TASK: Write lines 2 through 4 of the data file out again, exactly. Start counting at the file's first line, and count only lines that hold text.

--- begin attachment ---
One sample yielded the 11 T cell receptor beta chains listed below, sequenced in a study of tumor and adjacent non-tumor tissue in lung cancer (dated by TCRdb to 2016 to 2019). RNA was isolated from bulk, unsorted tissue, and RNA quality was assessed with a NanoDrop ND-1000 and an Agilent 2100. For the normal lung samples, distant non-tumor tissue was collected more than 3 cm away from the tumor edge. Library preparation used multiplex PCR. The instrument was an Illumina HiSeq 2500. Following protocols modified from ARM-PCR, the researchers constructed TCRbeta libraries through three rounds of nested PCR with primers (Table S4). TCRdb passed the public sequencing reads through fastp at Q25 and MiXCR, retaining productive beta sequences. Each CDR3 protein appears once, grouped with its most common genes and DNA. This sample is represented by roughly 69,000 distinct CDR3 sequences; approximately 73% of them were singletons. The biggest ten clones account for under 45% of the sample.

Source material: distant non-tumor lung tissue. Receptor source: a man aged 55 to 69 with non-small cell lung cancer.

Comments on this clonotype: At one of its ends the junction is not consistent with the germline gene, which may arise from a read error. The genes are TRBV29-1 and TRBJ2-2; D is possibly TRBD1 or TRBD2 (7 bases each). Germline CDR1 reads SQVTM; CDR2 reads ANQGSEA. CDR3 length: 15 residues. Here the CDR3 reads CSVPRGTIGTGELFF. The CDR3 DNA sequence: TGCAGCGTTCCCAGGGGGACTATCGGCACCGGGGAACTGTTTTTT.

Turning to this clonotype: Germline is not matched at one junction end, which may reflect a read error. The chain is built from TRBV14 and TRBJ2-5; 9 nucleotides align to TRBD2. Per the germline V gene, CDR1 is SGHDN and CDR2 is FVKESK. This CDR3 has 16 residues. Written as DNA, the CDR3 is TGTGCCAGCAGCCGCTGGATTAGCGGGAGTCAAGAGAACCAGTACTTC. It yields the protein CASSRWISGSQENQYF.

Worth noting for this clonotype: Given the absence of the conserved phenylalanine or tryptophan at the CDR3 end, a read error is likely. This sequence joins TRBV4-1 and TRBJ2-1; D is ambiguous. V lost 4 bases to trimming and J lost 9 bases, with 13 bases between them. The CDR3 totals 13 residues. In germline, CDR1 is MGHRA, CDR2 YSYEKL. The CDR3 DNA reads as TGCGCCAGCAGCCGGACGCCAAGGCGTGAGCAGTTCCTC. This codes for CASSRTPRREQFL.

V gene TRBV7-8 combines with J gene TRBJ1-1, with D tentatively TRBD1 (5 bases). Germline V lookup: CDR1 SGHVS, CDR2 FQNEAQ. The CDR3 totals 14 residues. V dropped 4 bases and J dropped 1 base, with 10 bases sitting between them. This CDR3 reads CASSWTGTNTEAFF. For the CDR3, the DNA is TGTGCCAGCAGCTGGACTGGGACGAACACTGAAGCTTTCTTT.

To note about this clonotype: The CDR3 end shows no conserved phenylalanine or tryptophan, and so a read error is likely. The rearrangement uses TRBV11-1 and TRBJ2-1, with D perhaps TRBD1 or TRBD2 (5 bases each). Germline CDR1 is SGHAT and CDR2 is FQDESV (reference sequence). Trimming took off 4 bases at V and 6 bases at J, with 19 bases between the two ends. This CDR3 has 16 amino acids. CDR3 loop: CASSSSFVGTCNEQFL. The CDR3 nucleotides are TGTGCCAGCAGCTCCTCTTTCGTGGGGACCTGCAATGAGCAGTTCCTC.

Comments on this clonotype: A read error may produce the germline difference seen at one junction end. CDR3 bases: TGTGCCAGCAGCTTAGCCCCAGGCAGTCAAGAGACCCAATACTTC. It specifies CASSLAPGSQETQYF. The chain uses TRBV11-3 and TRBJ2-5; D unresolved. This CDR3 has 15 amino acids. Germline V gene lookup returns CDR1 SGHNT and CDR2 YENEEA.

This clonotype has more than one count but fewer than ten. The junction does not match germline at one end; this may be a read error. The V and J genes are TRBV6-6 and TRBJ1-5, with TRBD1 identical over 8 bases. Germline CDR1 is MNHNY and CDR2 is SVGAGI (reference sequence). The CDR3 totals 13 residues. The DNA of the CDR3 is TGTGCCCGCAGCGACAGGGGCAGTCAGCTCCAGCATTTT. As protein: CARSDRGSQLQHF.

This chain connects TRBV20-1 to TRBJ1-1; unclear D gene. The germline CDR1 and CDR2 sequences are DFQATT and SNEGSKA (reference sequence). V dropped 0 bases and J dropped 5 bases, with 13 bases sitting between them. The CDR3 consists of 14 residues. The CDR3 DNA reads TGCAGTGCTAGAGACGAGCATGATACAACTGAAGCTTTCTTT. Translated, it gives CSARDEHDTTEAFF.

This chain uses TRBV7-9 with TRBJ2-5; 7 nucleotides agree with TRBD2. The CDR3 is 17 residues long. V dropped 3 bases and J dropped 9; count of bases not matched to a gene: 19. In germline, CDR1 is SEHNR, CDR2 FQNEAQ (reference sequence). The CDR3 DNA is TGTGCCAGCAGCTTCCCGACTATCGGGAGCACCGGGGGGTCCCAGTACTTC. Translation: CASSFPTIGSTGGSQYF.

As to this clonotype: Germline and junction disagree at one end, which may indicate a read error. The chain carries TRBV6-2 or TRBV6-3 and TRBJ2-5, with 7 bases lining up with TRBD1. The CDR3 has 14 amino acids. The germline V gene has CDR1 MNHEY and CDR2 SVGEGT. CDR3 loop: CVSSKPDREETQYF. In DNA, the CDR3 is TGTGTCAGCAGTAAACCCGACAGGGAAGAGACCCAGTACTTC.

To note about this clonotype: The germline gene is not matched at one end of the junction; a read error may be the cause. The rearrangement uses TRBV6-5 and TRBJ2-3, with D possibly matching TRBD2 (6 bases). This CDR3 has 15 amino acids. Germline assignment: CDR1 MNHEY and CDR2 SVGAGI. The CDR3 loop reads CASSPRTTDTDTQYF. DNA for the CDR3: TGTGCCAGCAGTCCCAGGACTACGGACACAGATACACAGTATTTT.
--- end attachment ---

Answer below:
Source material: distant non-tumor lung tissue. Receptor source: a man aged 55 to 69 with non-small cell lung cancer.

Comments on this clonotype: At one of its ends the junction is not consistent with the germline gene, which may arise from a read error. The genes are TRBV29-1 and TRBJ2-2; D is possibly TRBD1 or TRBD2 (7 bases each). Germline CDR1 reads SQVTM; CDR2 reads ANQGSEA. CDR3 length: 15 residues. Here the CDR3 reads CSVPRGTIGTGELFF. The CDR3 DNA sequence: TGCAGCGTTCCCAGGGGGACTATCGGCACCGGGGAACTGTTTTTT.

Turning to this clonotype: Germline is not matched at one junction end, which may reflect a read error. The chain is built from TRBV14 and TRBJ2-5; 9 nucleotides align to TRBD2. Per the germline V gene, CDR1 is SGHDN and CDR2 is FVKESK. This CDR3 has 16 residues. Written as DNA, the CDR3 is TGTGCCAGCAGCCGCTGGATTAGCGGGAGTCAAGAGAACCAGTACTTC. It yields the protein CASSRWISGSQENQYF.